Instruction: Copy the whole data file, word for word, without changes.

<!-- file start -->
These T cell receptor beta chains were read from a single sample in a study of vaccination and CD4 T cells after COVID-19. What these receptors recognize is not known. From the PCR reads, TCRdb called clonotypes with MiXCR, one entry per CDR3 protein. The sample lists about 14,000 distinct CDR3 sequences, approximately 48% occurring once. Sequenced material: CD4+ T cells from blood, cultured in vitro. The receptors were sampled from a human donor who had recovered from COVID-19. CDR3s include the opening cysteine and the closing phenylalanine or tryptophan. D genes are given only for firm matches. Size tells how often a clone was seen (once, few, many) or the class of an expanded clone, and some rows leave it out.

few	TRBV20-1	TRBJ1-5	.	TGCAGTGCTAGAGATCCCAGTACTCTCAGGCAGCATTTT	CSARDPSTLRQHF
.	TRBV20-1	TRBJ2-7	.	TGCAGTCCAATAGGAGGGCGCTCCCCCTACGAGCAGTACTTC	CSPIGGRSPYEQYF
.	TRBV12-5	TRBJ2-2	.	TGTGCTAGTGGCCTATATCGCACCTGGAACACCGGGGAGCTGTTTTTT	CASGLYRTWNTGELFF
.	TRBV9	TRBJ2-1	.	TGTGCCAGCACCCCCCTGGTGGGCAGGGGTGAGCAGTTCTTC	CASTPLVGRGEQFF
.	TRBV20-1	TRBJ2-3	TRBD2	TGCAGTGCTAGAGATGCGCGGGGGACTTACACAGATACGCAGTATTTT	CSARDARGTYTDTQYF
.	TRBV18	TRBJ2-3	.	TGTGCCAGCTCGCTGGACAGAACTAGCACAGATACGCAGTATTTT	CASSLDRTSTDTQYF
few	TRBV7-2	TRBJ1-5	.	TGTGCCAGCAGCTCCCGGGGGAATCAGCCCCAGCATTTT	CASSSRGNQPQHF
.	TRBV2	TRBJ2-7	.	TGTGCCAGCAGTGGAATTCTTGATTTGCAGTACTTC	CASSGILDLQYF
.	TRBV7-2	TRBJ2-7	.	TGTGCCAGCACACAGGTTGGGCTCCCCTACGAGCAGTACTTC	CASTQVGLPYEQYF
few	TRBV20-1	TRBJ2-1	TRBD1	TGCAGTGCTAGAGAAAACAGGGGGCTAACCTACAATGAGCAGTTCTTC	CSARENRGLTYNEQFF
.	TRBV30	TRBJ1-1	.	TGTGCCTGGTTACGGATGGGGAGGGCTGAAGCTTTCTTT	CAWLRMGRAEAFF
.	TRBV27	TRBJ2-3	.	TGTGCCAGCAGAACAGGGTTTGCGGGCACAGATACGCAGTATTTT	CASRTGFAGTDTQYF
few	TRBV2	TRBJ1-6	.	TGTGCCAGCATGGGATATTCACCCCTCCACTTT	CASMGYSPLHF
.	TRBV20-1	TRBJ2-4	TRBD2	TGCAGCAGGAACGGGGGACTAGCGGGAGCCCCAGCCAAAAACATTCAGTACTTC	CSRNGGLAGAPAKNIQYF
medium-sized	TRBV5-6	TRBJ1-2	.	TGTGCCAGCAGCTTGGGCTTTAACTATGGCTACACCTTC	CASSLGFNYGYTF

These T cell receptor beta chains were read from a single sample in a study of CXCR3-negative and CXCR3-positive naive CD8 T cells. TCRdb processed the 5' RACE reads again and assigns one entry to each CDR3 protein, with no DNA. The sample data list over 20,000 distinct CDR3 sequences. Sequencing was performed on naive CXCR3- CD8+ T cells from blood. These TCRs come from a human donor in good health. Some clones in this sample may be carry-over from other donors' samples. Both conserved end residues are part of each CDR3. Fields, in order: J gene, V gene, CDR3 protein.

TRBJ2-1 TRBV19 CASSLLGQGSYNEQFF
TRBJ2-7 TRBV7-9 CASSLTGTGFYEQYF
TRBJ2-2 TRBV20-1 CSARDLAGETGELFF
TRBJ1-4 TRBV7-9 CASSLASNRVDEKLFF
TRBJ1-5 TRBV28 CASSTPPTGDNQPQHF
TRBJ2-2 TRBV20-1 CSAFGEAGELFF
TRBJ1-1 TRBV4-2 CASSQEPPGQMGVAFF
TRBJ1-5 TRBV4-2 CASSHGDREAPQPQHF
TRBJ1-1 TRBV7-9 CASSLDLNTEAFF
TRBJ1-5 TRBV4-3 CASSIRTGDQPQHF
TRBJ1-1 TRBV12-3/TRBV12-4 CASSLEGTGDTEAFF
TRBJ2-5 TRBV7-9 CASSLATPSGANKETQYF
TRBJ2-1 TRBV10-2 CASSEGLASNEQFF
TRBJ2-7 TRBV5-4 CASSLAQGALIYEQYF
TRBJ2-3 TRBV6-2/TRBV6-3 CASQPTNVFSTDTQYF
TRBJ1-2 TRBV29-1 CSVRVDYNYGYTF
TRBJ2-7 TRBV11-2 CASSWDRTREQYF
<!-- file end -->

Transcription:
These T cell receptor beta chains were read from a single sample in a study of vaccination and CD4 T cells after COVID-19. What these receptors recognize is not known. From the PCR reads, TCRdb called clonotypes with MiXCR, one entry per CDR3 protein. The sample lists about 14,000 distinct CDR3 sequences, approximately 48% occurring once. Sequenced material: CD4+ T cells from blood, cultured in vitro. The receptors were sampled from a human donor who had recovered from COVID-19. CDR3s include the opening cysteine and the closing phenylalanine or tryptophan. D genes are given only for firm matches. Size tells how often a clone was seen (once, few, many) or the class of an expanded clone, and some rows leave it out.

few	TRBV20-1	TRBJ1-5	.	TGCAGTGCTAGAGATCCCAGTACTCTCAGGCAGCATTTT	CSARDPSTLRQHF
.	TRBV20-1	TRBJ2-7	.	TGCAGTCCAATAGGAGGGCGCTCCCCCTACGAGCAGTACTTC	CSPIGGRSPYEQYF
.	TRBV12-5	TRBJ2-2	.	TGTGCTAGTGGCCTATATCGCACCTGGAACACCGGGGAGCTGTTTTTT	CASGLYRTWNTGELFF
.	TRBV9	TRBJ2-1	.	TGTGCCAGCACCCCCCTGGTGGGCAGGGGTGAGCAGTTCTTC	CASTPLVGRGEQFF
.	TRBV20-1	TRBJ2-3	TRBD2	TGCAGTGCTAGAGATGCGCGGGGGACTTACACAGATACGCAGTATTTT	CSARDARGTYTDTQYF
.	TRBV18	TRBJ2-3	.	TGTGCCAGCTCGCTGGACAGAACTAGCACAGATACGCAGTATTTT	CASSLDRTSTDTQYF
few	TRBV7-2	TRBJ1-5	.	TGTGCCAGCAGCTCCCGGGGGAATCAGCCCCAGCATTTT	CASSSRGNQPQHF
.	TRBV2	TRBJ2-7	.	TGTGCCAGCAGTGGAATTCTTGATTTGCAGTACTTC	CASSGILDLQYF
.	TRBV7-2	TRBJ2-7	.	TGTGCCAGCACACAGGTTGGGCTCCCCTACGAGCAGTACTTC	CASTQVGLPYEQYF
few	TRBV20-1	TRBJ2-1	TRBD1	TGCAGTGCTAGAGAAAACAGGGGGCTAACCTACAATGAGCAGTTCTTC	CSARENRGLTYNEQFF
.	TRBV30	TRBJ1-1	.	TGTGCCTGGTTACGGATGGGGAGGGCTGAAGCTTTCTTT	CAWLRMGRAEAFF
.	TRBV27	TRBJ2-3	.	TGTGCCAGCAGAACAGGGTTTGCGGGCACAGATACGCAGTATTTT	CASRTGFAGTDTQYF
few	TRBV2	TRBJ1-6	.	TGTGCCAGCATGGGATATTCACCCCTCCACTTT	CASMGYSPLHF
.	TRBV20-1	TRBJ2-4	TRBD2	TGCAGCAGGAACGGGGGACTAGCGGGAGCCCCAGCCAAAAACATTCAGTACTTC	CSRNGGLAGAPAKNIQYF
medium-sized	TRBV5-6	TRBJ1-2	.	TGTGCCAGCAGCTTGGGCTTTAACTATGGCTACACCTTC	CASSLGFNYGYTF

These T cell receptor beta chains were read from a single sample in a study of CXCR3-negative and CXCR3-positive naive CD8 T cells. TCRdb processed the 5' RACE reads again and assigns one entry to each CDR3 protein, with no DNA. The sample data list over 20,000 distinct CDR3 sequences. Sequencing was performed on naive CXCR3- CD8+ T cells from blood. These TCRs come from a human donor in good health. Some clones in this sample may be carry-over from other donors' samples. Both conserved end residues are part of each CDR3. Fields, in order: J gene, V gene, CDR3 protein.

TRBJ2-1 TRBV19 CASSLLGQGSYNEQFF
TRBJ2-7 TRBV7-9 CASSLTGTGFYEQYF
TRBJ2-2 TRBV20-1 CSARDLAGETGELFF
TRBJ1-4 TRBV7-9 CASSLASNRVDEKLFF
TRBJ1-5 TRBV28 CASSTPPTGDNQPQHF
TRBJ2-2 TRBV20-1 CSAFGEAGELFF
TRBJ1-1 TRBV4-2 CASSQEPPGQMGVAFF
TRBJ1-5 TRBV4-2 CASSHGDREAPQPQHF
TRBJ1-1 TRBV7-9 CASSLDLNTEAFF
TRBJ1-5 TRBV4-3 CASSIRTGDQPQHF
TRBJ1-1 TRBV12-3/TRBV12-4 CASSLEGTGDTEAFF
TRBJ2-5 TRBV7-9 CASSLATPSGANKETQYF
TRBJ2-1 TRBV10-2 CASSEGLASNEQFF
TRBJ2-7 TRBV5-4 CASSLAQGALIYEQYF
TRBJ2-3 TRBV6-2/TRBV6-3 CASQPTNVFSTDTQYF
TRBJ1-2 TRBV29-1 CSVRVDYNYGYTF
TRBJ2-7 TRBV11-2 CASSWDRTREQYF